Halloween Themed Recipes You'll Crave All Year - The Bend Magazine

Halloween Themed Recipes You’ll Crave All Year

Two tasty recipes for a spooky season

By: Kayla Butts, MS, RDN, LD   Photos by: Rachel Benavides

When did we start doing Halloween all wrong? Let me explain. When we think of Halloween, we envision children of all ages costumed in masks and capes or sheets with eyes cut out of them. We put candles in hollowed-out gourds. We keep plastic cauldrons brimming with treats on hand to ward off neighborhood “ghouls and goblins.” 

Come to think of it, not all that much has changed about Halloween over the past two centuries. The holiday originated from the Celtic celebration Samhain, a festival marking the end of the harvest. Villagers offered up the best of their gardens and herds to a large pyre built by resident clergy. Celts believed that sacrificing these goodies would appease evil spirits and newly departed souls who returned to earth on the night before the new year. As the sacrificial bonfires died down, townsfolk donned animal skulls and pelts, parading any lingering ghosts out of town. 

After conquering the Celts’ homeland in northern Europe, Romans brought their cultural practices along with colonization. They celebrated Pomona, the goddess of fruit trees, with piles of apples, pears, nuts, and figs. Roman family elders spat black beans (thought to be the food of the dead) throughout their home to ward off evil ghosts. Every year, during Parentalia, they congregated at the familial plot and prepared a meal or brought a picnic to share with the deceased. 

But somewhere along the way an homage to our fallen forebears turned into a nationwide sugar high. Perhaps the shift came when Scottish colonials brought their tradition of “souling” to the States. Soulers were often destitute youths who sold prayers for the dead door-to-door in exchange for food. Their entertaining counterparts, “guisers,”  performed jokes, tricks, or songs instead.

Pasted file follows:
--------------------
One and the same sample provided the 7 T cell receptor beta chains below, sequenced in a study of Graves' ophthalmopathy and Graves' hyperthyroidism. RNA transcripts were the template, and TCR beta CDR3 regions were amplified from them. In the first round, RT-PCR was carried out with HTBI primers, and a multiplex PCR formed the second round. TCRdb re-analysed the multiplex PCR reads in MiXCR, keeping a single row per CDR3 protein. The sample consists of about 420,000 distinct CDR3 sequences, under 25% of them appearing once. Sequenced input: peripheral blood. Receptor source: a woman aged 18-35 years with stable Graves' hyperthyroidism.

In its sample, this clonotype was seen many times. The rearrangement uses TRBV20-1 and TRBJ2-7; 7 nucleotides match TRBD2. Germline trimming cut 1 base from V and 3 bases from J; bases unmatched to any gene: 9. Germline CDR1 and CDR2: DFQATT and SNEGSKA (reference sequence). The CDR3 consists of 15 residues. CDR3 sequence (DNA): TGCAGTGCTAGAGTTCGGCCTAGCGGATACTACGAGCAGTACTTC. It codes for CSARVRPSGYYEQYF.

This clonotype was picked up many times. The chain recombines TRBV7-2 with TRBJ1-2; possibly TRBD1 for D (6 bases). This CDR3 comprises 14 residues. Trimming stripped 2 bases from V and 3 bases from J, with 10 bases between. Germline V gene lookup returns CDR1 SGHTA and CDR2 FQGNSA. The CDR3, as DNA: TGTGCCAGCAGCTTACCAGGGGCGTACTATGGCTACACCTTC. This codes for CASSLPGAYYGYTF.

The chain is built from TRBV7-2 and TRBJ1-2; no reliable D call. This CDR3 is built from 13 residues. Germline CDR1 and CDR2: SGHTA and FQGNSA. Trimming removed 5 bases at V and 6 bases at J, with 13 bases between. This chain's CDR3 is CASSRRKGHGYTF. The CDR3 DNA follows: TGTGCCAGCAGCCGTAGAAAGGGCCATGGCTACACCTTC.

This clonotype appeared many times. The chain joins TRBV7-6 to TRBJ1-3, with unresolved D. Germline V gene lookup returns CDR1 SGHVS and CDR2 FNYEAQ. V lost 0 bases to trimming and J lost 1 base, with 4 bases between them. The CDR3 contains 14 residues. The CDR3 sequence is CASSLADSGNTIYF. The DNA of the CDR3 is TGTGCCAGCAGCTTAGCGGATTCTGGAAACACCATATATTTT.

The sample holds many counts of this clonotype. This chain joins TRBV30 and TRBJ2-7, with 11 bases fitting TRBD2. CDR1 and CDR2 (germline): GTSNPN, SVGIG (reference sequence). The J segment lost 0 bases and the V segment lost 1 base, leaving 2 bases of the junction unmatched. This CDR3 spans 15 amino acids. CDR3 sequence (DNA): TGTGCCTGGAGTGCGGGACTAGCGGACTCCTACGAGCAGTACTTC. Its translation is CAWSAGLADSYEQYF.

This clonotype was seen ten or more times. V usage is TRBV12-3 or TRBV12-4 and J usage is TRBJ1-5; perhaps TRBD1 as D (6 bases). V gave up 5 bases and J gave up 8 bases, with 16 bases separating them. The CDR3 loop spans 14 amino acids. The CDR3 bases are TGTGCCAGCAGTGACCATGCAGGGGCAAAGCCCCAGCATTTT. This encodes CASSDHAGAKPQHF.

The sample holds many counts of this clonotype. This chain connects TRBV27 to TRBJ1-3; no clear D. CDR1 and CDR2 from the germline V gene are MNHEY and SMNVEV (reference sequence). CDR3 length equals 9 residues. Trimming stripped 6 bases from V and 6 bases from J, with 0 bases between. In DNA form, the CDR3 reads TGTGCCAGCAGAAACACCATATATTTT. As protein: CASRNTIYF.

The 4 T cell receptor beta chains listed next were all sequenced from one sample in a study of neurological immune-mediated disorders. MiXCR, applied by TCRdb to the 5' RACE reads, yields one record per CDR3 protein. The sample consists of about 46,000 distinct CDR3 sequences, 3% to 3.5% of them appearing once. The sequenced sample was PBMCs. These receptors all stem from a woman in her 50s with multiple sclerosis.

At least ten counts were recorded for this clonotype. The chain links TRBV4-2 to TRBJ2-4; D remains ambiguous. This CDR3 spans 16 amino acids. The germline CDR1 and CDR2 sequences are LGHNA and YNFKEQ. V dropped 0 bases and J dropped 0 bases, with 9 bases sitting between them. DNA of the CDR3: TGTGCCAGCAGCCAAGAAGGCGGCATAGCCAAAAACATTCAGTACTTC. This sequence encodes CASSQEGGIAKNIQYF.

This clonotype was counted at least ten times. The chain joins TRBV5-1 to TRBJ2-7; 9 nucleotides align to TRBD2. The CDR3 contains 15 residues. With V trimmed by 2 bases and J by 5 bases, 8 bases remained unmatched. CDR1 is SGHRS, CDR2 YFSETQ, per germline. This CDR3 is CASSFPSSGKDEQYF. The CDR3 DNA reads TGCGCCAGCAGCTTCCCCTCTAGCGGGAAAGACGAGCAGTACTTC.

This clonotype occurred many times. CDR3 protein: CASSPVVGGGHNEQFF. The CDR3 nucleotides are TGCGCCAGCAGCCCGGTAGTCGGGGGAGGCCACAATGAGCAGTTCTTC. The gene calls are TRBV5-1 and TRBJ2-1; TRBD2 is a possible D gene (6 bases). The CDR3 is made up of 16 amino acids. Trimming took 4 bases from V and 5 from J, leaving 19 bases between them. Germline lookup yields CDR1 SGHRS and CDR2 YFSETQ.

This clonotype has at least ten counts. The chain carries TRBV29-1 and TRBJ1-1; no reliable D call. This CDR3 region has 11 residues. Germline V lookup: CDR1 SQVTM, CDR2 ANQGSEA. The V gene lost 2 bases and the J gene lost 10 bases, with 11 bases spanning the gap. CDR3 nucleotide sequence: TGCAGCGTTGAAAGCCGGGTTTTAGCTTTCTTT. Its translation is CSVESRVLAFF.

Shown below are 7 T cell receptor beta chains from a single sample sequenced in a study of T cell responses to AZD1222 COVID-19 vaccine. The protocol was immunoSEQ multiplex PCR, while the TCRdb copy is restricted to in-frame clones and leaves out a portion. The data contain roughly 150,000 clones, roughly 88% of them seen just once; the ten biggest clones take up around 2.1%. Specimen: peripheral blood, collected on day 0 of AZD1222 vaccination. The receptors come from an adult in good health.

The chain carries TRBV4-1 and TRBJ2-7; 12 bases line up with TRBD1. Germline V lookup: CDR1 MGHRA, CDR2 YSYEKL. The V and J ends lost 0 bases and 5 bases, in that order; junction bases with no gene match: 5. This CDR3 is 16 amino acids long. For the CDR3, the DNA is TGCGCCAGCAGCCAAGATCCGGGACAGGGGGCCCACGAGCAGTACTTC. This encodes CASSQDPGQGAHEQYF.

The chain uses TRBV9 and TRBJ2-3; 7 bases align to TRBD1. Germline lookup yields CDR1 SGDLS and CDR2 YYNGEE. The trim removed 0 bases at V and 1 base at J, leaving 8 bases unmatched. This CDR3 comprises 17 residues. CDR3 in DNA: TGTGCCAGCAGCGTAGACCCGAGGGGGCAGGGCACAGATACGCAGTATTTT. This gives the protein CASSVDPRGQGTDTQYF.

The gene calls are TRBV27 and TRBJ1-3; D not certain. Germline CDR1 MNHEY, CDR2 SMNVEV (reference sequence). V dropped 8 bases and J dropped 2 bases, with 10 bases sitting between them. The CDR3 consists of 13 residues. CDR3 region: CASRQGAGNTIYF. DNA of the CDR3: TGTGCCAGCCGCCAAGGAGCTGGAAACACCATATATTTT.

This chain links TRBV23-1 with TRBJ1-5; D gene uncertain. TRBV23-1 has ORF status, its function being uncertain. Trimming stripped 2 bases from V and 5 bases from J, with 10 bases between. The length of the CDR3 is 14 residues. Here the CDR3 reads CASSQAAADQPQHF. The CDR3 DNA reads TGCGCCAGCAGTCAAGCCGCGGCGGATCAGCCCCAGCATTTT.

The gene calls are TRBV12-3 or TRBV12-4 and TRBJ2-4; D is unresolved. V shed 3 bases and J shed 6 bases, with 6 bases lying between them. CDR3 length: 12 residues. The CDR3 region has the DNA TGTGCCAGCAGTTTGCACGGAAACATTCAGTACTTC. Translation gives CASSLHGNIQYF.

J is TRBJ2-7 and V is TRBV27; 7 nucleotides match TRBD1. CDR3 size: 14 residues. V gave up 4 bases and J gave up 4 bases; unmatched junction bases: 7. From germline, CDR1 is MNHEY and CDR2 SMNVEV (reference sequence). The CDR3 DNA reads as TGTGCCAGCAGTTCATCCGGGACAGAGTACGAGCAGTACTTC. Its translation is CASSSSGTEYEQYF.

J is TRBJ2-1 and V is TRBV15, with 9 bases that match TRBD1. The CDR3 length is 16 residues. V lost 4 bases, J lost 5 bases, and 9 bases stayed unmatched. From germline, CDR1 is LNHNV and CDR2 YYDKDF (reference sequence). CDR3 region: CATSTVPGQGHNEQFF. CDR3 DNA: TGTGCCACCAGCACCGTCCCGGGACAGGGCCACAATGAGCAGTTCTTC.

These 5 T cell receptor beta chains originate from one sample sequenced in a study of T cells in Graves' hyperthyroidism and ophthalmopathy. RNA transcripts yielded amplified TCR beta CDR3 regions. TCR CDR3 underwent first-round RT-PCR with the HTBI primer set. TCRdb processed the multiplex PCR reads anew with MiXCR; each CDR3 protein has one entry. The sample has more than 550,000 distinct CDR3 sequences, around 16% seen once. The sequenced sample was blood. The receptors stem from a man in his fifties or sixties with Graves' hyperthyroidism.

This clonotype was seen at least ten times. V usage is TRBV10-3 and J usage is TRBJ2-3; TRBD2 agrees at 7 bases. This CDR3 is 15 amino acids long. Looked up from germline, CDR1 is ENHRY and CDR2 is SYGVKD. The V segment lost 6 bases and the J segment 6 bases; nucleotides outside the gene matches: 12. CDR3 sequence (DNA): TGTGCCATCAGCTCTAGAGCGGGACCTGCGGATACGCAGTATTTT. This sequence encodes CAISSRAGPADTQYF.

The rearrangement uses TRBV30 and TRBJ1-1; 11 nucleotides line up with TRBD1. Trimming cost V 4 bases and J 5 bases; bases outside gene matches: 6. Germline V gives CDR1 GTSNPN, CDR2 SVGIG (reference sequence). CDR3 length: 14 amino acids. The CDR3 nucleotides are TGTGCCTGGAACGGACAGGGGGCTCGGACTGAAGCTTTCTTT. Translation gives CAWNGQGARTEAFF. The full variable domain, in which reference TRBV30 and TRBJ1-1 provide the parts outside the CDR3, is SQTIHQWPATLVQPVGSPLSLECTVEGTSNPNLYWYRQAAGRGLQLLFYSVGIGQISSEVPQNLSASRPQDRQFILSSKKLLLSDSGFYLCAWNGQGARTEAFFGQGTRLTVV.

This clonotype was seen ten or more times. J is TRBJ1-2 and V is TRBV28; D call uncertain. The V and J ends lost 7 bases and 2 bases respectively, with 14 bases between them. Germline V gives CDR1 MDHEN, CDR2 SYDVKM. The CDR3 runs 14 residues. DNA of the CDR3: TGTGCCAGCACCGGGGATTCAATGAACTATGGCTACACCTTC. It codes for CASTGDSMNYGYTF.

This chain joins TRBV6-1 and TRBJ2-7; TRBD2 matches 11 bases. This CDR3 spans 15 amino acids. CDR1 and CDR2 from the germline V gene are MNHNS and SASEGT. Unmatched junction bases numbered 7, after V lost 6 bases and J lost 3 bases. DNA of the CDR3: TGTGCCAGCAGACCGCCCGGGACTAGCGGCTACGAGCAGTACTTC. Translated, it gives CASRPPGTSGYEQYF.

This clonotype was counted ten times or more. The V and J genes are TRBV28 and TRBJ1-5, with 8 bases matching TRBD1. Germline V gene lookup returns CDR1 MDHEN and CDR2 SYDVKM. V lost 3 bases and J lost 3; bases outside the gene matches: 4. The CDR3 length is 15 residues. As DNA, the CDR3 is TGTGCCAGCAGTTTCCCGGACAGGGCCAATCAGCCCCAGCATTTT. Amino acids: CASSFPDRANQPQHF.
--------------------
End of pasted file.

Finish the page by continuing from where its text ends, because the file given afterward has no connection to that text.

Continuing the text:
Fast forward to now, we’re still dressing up as ghosts and bobbing for apples. Our “treats,”  however, have changed and are now thoroughly modern America. I wonder if our contemporary spooks would appreciate a couple of figs from the backyard or that tenderloin we’ve been saving for a special occasion. Perhaps not.  But we may want to spit a few beans around the house—you know, just in case. 

These inside-out crostinis are a fun appetizer to start a Halloween feast or tasty nibble before trick-or-treating. 


Serves 6-8

Prep time: 7 minutes

Cook time: 3-5 minutes


1 baguette

4 oz brie 

1 large apple (recommend Fuji, Honeycrisp or Granny Smith)

3 oz prosciutto

Optional: Green and black olives, capers, seeds, nuts, pickled okra, or gherkins


Preheat oven to Hi-Broil setting for at least 5 minutes. 

Slice baguette into 1 1/2” slices on the diagonal. Brush with olive oil and season with salt and pepper. Top each baguette slice with 1/4” slice of brie. Cook in preheated oven until cheese is bubbly and golden and bread has crisped. 

Slice apple thinly on its vertical (top to bottom). Arrange apple at the top of the crostini to try to mimic the shape of a skull. Repeat for remaining crostini. Wrap each crostini with prosciutto and decorate with olives, capers, gherkins, or pickled peppers. 

A standard pie can be easily transformed into an adorable Halloween dessert in just a few steps. We chose a seasonal favorite, fresh figs, for the filling. 



Makes three 4” pies

Prep time: 30 minutes

Inactive prep time: 30 minutes

Cook time: 30-35 minutes


1 1/4 cups all-purpose flour

8 tbsp butter, cold and cubed

2 tsp sugar

1 tsp salt

4 tbsp ice water

Fig Filling:

1 lb fresh figs

2 tsp vanilla extract

2 tbsp granulated sugar

1 tbsp all-purpose flour

Juice of 1 lemon


In a medium-sized bowl, whisk together flour, sugar, and salt. Cut in butter until mixture resembles dry oatmeal. Add in cold water until almost all of the flour is picked up. Roll into a ball and flatten slightly to form a disk shape. Wrap dough in cling wrap and refrigerate for 30 minutes. 

While dough cools, place ingredients for fig filling in a food processor and pulse until figs are roughly chopped. 

Preheat oven to 350ºF. Flour a clean, dry surface. Remove dough from the refrigerator and roll out to 1/4” inch thickness. Cut dough into thirds. Place crust over 4” tart pan. Trim away excess crust, leaving a 1/2” border. Pour in 1/3 of fig filling (about 3/4 cup). Cut leftover crust into thin strips and arrange them over filling as desired. Press the top and bottom edges of the pie dough together with your fingers. Bake for 30-35 minutes, until crust is a golden brown.